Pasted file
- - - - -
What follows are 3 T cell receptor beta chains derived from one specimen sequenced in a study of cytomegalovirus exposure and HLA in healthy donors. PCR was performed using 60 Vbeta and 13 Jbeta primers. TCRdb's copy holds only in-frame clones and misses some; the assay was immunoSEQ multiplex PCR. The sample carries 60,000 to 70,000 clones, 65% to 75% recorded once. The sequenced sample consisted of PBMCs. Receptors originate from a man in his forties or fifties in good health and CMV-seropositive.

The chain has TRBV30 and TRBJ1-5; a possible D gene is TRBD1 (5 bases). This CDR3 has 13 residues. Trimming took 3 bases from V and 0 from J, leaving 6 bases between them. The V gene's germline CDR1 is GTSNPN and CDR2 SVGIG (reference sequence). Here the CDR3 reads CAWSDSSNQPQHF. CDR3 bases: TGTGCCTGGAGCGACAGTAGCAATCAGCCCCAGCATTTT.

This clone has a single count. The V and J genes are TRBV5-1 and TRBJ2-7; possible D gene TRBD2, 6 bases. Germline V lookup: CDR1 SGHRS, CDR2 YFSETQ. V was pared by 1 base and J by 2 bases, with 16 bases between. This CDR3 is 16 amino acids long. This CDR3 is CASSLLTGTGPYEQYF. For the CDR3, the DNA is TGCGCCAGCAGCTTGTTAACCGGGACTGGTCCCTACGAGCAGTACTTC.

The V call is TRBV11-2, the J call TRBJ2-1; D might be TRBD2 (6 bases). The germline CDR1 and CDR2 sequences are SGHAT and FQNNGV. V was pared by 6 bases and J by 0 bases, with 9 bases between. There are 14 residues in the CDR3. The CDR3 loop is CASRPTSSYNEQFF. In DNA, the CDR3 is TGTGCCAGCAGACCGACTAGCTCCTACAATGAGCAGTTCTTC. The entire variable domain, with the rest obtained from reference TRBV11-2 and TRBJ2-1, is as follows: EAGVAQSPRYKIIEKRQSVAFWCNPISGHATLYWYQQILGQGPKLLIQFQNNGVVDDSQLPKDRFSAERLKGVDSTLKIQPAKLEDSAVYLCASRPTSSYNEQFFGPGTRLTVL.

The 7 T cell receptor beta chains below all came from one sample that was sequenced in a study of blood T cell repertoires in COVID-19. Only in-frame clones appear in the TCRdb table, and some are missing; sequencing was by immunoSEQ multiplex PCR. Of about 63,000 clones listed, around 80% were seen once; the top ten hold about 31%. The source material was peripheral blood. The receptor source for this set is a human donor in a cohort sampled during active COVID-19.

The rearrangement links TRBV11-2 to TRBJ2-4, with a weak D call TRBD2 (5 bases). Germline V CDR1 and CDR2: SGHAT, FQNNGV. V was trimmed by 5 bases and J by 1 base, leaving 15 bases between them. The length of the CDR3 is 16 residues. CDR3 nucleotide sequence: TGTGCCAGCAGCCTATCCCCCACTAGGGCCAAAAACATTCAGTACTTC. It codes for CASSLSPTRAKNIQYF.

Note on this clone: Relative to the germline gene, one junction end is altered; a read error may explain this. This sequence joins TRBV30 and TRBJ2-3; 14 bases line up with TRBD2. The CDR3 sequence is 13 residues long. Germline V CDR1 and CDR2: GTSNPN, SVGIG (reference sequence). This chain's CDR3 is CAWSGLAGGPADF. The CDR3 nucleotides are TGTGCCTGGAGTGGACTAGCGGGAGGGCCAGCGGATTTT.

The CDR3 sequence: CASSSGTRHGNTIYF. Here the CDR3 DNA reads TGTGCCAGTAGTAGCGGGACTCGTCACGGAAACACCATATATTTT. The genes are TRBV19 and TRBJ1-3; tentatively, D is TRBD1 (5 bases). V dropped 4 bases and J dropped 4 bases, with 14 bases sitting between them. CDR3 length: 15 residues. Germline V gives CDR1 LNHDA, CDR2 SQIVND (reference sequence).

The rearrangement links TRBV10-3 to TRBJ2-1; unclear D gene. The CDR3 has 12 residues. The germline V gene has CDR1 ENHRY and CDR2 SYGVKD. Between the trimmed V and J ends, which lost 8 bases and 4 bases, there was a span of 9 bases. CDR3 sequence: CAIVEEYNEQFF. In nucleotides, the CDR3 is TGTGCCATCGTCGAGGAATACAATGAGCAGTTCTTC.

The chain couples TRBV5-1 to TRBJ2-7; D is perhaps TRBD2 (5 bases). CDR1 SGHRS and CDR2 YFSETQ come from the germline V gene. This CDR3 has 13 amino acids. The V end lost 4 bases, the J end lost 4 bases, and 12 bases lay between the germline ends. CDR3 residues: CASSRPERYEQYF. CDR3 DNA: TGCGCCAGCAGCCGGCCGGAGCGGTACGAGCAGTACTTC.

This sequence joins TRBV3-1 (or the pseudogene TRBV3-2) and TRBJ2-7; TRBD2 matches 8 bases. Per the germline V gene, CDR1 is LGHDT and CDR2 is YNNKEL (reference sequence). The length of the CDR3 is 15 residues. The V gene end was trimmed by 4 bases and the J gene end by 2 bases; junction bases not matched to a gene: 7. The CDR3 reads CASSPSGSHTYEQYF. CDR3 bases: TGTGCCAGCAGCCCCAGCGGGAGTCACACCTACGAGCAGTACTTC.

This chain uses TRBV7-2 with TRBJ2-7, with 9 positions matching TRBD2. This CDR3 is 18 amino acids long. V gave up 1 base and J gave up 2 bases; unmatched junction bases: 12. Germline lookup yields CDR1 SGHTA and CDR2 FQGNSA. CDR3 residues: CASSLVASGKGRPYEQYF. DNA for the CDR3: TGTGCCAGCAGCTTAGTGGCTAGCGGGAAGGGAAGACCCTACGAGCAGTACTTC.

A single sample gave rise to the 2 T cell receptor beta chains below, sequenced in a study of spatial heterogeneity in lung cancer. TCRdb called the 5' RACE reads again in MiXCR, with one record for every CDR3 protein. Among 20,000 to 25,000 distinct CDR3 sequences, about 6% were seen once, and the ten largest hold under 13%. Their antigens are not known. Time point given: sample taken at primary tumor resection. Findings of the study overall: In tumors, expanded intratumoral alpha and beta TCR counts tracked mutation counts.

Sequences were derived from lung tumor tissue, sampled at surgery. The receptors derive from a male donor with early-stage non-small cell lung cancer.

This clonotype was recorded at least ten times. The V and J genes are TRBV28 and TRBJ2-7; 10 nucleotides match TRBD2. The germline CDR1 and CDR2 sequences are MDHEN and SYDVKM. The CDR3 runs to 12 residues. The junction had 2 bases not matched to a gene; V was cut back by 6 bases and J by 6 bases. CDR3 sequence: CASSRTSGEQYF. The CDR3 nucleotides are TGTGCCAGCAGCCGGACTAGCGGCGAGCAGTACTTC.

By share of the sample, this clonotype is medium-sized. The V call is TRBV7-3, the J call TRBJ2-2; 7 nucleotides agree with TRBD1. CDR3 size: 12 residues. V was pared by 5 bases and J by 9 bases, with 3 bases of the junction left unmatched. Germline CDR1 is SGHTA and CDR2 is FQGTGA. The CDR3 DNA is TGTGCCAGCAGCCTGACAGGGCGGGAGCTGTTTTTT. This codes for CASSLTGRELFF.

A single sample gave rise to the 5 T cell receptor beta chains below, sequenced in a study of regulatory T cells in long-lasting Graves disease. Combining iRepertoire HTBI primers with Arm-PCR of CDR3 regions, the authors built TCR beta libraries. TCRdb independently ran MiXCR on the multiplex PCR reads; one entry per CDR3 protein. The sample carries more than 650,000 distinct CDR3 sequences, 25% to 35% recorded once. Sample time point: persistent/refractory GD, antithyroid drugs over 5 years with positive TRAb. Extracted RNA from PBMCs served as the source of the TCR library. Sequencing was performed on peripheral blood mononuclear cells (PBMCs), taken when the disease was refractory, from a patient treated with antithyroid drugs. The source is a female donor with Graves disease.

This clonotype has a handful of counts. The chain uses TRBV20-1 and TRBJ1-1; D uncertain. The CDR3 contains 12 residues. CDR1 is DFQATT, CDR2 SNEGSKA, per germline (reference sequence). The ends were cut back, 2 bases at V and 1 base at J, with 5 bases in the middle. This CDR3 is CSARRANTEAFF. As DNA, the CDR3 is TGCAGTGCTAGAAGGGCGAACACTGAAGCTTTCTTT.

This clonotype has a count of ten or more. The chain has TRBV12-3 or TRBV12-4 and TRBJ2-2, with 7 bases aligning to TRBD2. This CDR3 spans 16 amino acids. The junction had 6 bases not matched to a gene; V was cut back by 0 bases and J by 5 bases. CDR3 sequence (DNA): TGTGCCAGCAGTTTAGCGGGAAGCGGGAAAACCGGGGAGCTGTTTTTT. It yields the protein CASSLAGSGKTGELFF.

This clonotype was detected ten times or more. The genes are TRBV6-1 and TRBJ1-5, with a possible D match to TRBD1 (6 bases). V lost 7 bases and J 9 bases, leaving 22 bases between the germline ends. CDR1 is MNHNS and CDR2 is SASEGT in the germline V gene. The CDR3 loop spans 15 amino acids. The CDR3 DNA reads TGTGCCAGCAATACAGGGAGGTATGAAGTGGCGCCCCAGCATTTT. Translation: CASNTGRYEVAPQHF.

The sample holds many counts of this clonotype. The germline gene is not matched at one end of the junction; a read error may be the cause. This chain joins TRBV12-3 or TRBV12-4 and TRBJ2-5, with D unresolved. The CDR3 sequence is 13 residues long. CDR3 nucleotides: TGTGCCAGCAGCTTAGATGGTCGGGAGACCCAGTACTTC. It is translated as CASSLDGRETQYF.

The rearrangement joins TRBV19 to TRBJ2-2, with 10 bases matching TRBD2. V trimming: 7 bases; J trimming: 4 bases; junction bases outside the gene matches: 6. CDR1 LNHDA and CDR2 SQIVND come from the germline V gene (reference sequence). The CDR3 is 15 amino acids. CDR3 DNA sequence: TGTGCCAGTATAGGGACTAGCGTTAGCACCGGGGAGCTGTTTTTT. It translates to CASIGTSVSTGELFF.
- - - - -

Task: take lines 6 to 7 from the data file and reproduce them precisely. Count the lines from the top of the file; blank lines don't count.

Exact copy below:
The rearrangement links TRBV11-2 to TRBJ2-4, with a weak D call TRBD2 (5 bases). Germline V CDR1 and CDR2: SGHAT, FQNNGV. V was trimmed by 5 bases and J by 1 base, leaving 15 bases between them. The length of the CDR3 is 16 residues. CDR3 nucleotide sequence: TGTGCCAGCAGCCTATCCCCCACTAGGGCCAAAAACATTCAGTACTTC. It codes for CASSLSPTRAKNIQYF.

Note on this clone: Relative to the germline gene, one junction end is altered; a read error may explain this. This sequence joins TRBV30 and TRBJ2-3; 14 bases line up with TRBD2. The CDR3 sequence is 13 residues long. Germline V CDR1 and CDR2: GTSNPN, SVGIG (reference sequence). This chain's CDR3 is CAWSGLAGGPADF. The CDR3 nucleotides are TGTGCCTGGAGTGGACTAGCGGGAGGGCCAGCGGATTTT.